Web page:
"Labhraíonn sé tríom."

Translation:He speaks through me.

4 years ago

22 Comments


https://www.duolingo.com/OisinOK

Somebody call an exorcist

2 years ago

https://www.duolingo.com/gufcfan
gufcfan
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I cast you out! Unclean spirit!

2 years ago

https://www.duolingo.com/fgalla
fgalla
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Could this mean "I am his spokesman" or "I represent him" ?

3 years ago

https://www.duolingo.com/medieval-monk

Yeah, that sounds about right.

3 years ago

https://www.duolingo.com/gufcfan
gufcfan
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Yes and no.

He speaks through me

isn't really a natural sentence, but even so...

He is my spokesman

or

He represents me

is what you could interpret it as.


Remember in the above context

sé = he

mé = I (as in "me")

... which you have confused


What you suggested...

I am his spokesman

would be

Labhraíonn mé tríd / Labhraím tríd


Sounds like something from the Bible.

2 years ago

https://www.duolingo.com/JSNuttall
JSNuttall
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Huh? I don't see why you think fgalla confused the pronouns... it seems to me that fgalla's interpretation makes more sense than yours. If "labhraíonn sé tríom" literally means "he speaks through me", then yes, it seems to me that could mean "I am his spokesman", just as fgalla said. "Labhraíonn mé tríd", if it means "I speak through him", would be "he is my spokesman". A spokesman speaks FOR a person, but a person speaks THROUGH a spokesman, not the other way around. Unless these prepositions work radically differently in Irish than in English, which is entirely possible, but in that case the issue comes from misinterpreting the prepositions, not confusing the pronouns.

2 years ago

https://www.duolingo.com/JohnClayborn
JohnClayborn
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I picture a giant cartoon fan telling this to his pals after someone made a robot voice

3 years ago

https://www.duolingo.com/LeMaitre
LeMaitre
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Does this imply "He speaks (to somebody else) through me"?

4 years ago

https://www.duolingo.com/scilling
scilling
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That’s how I’d interpreted it.

EDIT: The FGB offers Labhair siad trí ilbhéarlaí (“They spoke in diverse tongues”) under the ninth meaning of trí² — “through medium of” — which is the meaning that we’d perceived.

4 years ago

https://www.duolingo.com/ElCunado

I read it more as something Moses might say when presenting God's demands to Pharaoh for example or something along those general lines.

3 years ago

https://www.duolingo.com/scilling
scilling
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To use your example, if “he” were God and “me” were Moses when speaking to the pharaoh, then we’d interpreted it identically.

3 years ago

https://www.duolingo.com/sigmacharding
sigmacharding
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Ceapeann go bhfuil... "he speaks through me" means that he speaks to the person on the other side of me hence ignoring me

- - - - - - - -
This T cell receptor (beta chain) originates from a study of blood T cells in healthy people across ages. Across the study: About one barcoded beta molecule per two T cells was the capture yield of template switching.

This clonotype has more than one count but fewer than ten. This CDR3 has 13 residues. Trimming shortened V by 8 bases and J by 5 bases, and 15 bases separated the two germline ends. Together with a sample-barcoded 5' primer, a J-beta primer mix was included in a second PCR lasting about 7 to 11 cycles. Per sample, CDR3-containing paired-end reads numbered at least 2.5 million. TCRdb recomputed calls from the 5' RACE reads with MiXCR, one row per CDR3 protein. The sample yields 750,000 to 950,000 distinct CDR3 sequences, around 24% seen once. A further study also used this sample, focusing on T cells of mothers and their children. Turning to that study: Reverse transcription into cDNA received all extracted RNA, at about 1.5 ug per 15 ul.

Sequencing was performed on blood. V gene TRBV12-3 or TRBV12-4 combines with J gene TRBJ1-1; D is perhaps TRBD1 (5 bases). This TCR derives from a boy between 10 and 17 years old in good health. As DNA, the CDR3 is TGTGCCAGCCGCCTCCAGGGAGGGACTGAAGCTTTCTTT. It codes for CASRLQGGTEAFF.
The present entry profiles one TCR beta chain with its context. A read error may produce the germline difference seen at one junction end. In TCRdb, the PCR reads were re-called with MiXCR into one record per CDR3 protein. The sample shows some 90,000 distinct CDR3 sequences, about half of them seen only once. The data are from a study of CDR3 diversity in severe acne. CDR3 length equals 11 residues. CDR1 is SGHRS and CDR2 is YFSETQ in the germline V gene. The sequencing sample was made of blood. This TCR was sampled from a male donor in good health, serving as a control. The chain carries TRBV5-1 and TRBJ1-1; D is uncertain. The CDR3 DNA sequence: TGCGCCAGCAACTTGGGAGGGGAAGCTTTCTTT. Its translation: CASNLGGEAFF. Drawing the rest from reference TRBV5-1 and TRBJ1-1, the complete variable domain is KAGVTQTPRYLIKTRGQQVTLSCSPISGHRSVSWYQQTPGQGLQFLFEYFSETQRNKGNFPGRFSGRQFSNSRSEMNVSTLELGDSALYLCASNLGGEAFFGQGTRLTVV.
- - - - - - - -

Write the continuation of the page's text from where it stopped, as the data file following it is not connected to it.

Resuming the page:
That is how I have heard this used in english- Teachers in primary school would often say- Speak to him not through him- meaning address him not me (if the student was talking about the student to the teacher in the 3rd person as if the other student was not there)

4 years ago

https://www.duolingo.com/gufcfan
gufcfan
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He speaks through me

isn't really a natural sentence, but even so...

He is my spokesman

or

He represents me

is what you could interpret it as.


Sounds like something from the Bible

2 years ago

https://www.duolingo.com/becky3086
becky3086
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Can someone give me a different sentence where "triom" would be used.

2 years ago

https://www.duolingo.com/galaxyrocker

Chuaigh creathán tríom -- A shiver went through me.

2 years ago

https://www.duolingo.com/gufcfan
gufcfan
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Chuaigh an ghaoithe tríom / The wind went through me.

2 years ago

https://www.duolingo.com/SeanMeaneyPL
SeanMeaneyPL
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How might you say, "He speaks over me"? - i.e. interrupts me, drowns me out. Labhraíonn sé os mo chionn?

1 year ago

https://www.duolingo.com/Vee87992
Vee87992
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THAT BREATH AT THE BEGINNING IS VERY UNNERVING

1 year ago

https://www.duolingo.com/scorcher92

Can it mean that he interrupts?

1 year ago

https://www.duolingo.com/gufcfan
gufcfan
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No. It's a sentence that makes no sense really, unless you mean in the "God speaks through me" sense.

1 year ago

https://www.duolingo.com/SeanMeaneyPL
SeanMeaneyPL
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When addressing a committee you would speak through the chair. When addressing a court you would speak through the bench. When addressing the House of Commons you would speak through the Speaker.

In another usage, when speaking though someone I indicate that he is speaking for me (i.e. on my behalf).

I have also heard this structure used to indicate that someone is essentially ignoring another person. Not so much drowning him out, but speaking to a third person as if the ignored person were not there.

And how do you deal with the squabbling husband and wife? "Tell your father his dinner's in the dog!"

1 year ago

https://www.duolingo.com/Sean_Roy
Sean_RoyPlus
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That sounds like Slappy.

11 months ago
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